Editors are humans, and humans make mistakes. There are times when your editor may make a correction that you know isn't right. The way to handle this is to talk to them respectfully and explain your point of view, including links to your source, if available. If you have a good working relationship with your editor, based on the respect you show each other, you will be able to discuss it professionally and come to an answer that works for both of you.

Whenever there's a disagreement, it's important for both sides to share their feelings. Again, this should be done professionally, with the understanding that neither side is trying to be hurtful.

If you know you're right, don't hesitate to make a stand. Most editors are professionals and they will listen to you without the need for an unpleasant "discussion." If you are proven wrong, be willing to concede the point.

4. It's personal to the author, but it's a job to the editor.

Editors take their jobs very seriously. They think about their authors, they'll fall asleep mulling over plots, they might be out grocery shopping and all of a sudden realize that they need to go back and tweak that one sentence. They care very much about what they do. However, at the end of the day, they don't have the depth of emotional attachment to the project that the author has.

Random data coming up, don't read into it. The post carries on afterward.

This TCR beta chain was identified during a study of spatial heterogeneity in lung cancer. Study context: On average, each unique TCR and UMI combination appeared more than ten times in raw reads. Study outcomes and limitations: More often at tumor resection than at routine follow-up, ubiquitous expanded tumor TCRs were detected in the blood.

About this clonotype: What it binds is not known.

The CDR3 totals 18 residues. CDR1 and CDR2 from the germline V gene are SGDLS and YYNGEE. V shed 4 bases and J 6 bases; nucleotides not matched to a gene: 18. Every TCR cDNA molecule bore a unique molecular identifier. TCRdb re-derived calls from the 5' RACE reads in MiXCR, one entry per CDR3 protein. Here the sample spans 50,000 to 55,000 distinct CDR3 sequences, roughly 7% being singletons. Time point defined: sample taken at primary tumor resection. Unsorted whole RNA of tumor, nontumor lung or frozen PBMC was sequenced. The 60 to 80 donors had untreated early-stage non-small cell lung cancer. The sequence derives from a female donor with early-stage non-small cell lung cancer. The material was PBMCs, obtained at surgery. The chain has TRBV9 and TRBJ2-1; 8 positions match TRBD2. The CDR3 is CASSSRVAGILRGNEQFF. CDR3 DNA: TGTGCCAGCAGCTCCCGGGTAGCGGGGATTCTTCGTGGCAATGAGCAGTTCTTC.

The author knows that book inside and out. Like I mentioned above, it represents so much more to them than just the story on the page. They can look it at and say, "I remember the day I wrote that scene."

When an editor makes a cut in a scene that's very important to the author, it can feel like the author's throat has been cut instead. It's painful, especially when the author worked really hard on it. But keep in mind, the editor is making the suggestion based on what works for your story, and what works in the current market. Don't take it personally. Step back and think of it from a different perspective. Be willing to consider that maybe it does need to go.

5. Ask Questions If You Don't Understand

Your editor is there to help you, and if they make a comment you don't understand, ask them to clarify. If they aren't being clear, they aren't doing the best job for you. Don't feel stupid if you don't get what they mean - they might use specialized editing terms you don't know, or perhaps they are just approaching it from a different angle. Any time you are unsure what they are saying, ask for clarification. You should understand their viewpoint on every aspect of the edit.

6. You Are the Steward of Your Story